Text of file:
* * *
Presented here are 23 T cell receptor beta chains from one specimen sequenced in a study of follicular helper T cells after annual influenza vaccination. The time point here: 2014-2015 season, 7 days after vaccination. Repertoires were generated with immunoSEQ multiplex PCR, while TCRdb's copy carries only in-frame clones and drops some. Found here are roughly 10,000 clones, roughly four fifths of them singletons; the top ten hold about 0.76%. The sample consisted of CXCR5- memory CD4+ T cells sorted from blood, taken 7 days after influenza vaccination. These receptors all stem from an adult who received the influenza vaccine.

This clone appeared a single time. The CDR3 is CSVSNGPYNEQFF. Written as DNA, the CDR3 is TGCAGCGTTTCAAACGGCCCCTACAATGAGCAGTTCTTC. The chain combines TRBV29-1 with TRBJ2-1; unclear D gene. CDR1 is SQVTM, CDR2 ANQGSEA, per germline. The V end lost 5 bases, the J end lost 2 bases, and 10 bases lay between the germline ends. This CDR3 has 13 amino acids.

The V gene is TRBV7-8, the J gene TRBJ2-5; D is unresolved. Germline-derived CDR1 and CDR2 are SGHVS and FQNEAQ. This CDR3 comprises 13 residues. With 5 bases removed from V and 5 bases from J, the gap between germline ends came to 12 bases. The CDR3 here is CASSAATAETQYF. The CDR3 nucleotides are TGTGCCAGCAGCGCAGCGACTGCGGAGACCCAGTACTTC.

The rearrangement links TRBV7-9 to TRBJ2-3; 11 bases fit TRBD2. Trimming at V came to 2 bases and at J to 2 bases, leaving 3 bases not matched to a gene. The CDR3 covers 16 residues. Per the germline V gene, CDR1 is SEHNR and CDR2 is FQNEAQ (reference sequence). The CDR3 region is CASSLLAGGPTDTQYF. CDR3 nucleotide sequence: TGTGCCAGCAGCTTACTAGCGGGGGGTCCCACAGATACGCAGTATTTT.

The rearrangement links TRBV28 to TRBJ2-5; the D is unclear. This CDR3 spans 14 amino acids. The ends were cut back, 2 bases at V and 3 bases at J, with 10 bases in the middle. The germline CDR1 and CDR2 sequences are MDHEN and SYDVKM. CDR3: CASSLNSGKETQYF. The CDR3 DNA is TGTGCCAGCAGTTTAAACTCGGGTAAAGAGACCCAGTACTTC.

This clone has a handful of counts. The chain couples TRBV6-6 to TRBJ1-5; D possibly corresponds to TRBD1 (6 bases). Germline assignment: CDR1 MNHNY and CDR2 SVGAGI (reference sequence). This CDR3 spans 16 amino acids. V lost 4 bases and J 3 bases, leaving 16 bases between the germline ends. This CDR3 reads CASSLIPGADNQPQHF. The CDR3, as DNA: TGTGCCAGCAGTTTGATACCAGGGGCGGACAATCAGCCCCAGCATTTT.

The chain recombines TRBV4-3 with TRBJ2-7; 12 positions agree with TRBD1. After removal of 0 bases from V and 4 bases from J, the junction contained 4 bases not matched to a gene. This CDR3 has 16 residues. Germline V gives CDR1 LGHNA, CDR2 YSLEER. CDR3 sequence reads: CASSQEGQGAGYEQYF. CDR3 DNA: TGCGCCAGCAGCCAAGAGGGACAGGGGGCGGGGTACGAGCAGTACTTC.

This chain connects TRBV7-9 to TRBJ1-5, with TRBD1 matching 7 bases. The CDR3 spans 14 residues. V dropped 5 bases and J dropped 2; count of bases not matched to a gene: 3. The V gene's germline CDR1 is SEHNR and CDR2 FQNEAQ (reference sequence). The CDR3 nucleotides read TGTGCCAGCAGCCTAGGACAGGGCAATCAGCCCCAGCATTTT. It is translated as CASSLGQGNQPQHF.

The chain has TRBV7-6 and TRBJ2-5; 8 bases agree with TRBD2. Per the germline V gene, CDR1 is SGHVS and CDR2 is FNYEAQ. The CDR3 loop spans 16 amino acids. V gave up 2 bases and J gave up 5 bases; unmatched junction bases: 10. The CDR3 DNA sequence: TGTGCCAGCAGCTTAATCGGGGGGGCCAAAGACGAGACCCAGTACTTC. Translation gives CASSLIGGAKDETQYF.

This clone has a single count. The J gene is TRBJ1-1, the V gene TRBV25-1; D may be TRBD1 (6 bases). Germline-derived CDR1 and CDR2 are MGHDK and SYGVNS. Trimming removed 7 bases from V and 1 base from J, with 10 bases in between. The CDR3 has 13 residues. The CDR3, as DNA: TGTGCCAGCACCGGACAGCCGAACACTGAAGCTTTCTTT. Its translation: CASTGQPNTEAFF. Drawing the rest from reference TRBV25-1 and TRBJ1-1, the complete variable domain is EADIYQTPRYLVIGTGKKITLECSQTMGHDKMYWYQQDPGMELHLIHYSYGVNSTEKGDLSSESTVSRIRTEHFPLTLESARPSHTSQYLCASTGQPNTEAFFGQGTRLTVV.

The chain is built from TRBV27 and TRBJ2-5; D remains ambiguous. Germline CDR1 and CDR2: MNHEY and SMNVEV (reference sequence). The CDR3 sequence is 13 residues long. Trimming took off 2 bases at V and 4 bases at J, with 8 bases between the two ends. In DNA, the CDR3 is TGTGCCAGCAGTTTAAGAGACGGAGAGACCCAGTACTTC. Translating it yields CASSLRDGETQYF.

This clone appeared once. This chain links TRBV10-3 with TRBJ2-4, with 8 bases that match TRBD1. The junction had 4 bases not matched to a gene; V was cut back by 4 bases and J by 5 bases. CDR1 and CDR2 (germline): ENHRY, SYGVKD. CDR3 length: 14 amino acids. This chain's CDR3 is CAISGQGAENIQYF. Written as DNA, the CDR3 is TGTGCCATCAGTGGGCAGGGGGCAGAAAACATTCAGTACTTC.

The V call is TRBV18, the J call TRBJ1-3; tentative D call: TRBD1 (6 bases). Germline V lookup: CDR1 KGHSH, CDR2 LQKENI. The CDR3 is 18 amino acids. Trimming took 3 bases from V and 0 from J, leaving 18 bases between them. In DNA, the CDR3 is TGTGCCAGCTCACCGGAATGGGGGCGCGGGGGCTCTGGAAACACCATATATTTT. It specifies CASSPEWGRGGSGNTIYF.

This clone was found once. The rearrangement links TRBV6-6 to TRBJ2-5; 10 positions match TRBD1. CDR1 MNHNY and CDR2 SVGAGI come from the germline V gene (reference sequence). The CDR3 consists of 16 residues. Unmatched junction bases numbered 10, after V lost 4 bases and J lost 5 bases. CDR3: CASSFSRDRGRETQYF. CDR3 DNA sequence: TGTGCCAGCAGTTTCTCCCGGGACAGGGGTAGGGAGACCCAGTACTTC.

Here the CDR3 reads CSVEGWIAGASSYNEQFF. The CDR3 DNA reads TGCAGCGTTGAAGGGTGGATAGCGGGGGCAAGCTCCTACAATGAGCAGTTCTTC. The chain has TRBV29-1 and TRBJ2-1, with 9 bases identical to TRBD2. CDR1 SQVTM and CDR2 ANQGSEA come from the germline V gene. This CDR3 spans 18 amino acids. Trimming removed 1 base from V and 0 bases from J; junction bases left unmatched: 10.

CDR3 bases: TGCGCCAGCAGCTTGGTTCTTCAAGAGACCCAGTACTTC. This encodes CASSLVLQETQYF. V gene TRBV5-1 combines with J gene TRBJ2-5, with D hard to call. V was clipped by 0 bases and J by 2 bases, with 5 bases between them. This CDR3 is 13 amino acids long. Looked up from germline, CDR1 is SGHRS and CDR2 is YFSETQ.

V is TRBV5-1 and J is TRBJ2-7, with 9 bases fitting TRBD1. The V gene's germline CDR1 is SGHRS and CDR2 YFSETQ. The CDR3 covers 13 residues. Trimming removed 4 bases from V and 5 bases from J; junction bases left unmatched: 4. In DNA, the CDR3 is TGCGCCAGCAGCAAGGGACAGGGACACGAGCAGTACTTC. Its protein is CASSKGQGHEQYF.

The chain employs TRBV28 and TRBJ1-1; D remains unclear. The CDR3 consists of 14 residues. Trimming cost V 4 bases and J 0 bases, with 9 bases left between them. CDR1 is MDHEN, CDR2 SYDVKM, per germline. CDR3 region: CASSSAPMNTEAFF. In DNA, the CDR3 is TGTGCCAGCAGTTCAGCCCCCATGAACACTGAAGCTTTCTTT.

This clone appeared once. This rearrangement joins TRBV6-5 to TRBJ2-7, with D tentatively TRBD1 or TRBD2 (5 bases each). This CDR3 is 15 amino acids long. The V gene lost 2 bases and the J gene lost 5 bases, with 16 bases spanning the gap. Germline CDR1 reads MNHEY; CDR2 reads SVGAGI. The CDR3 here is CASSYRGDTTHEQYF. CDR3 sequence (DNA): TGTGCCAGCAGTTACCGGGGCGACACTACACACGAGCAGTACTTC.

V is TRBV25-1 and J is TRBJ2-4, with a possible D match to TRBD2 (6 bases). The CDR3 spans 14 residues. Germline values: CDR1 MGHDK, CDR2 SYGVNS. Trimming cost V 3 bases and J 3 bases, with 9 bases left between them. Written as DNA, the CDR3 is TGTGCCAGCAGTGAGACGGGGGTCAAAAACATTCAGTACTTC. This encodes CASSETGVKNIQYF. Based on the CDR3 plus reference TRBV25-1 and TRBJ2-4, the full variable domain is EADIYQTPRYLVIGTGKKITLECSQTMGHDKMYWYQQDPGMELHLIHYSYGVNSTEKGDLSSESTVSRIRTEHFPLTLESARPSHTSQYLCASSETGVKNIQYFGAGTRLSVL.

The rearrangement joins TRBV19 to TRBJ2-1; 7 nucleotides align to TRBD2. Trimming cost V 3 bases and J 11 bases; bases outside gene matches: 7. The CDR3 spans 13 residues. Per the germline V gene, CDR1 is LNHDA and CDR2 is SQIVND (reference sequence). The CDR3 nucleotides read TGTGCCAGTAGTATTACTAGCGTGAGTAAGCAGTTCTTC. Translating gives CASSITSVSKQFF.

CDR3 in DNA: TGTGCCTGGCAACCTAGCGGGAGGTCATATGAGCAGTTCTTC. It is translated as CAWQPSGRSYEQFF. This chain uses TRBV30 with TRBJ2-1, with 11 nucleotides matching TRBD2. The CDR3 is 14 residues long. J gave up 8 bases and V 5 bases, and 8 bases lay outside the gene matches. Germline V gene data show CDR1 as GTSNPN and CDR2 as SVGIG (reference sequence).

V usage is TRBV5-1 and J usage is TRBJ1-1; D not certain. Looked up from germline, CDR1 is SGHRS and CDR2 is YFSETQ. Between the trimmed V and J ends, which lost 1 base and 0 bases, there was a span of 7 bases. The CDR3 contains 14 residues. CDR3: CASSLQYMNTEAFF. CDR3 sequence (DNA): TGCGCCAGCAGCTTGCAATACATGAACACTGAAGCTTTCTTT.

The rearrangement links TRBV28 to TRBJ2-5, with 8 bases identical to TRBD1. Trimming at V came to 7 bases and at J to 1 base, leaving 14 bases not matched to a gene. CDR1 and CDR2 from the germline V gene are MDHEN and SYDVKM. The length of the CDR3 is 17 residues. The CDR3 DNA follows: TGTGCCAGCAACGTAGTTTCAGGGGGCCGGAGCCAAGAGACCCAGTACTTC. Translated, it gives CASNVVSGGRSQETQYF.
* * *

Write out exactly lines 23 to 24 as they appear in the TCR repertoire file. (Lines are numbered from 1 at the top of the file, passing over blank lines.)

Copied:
V usage is TRBV5-1 and J usage is TRBJ1-1; D not certain. Looked up from germline, CDR1 is SGHRS and CDR2 is YFSETQ. Between the trimmed V and J ends, which lost 1 base and 0 bases, there was a span of 7 bases. The CDR3 contains 14 residues. CDR3: CASSLQYMNTEAFF. CDR3 sequence (DNA): TGCGCCAGCAGCTTGCAATACATGAACACTGAAGCTTTCTTT.

The rearrangement links TRBV28 to TRBJ2-5, with 8 bases identical to TRBD1. Trimming at V came to 7 bases and at J to 1 base, leaving 14 bases not matched to a gene. CDR1 and CDR2 from the germline V gene are MDHEN and SYDVKM. The length of the CDR3 is 17 residues. The CDR3 DNA follows: TGTGCCAGCAACGTAGTTTCAGGGGGCCGGAGCCAAGAGACCCAGTACTTC. Translated, it gives CASNVVSGGRSQETQYF.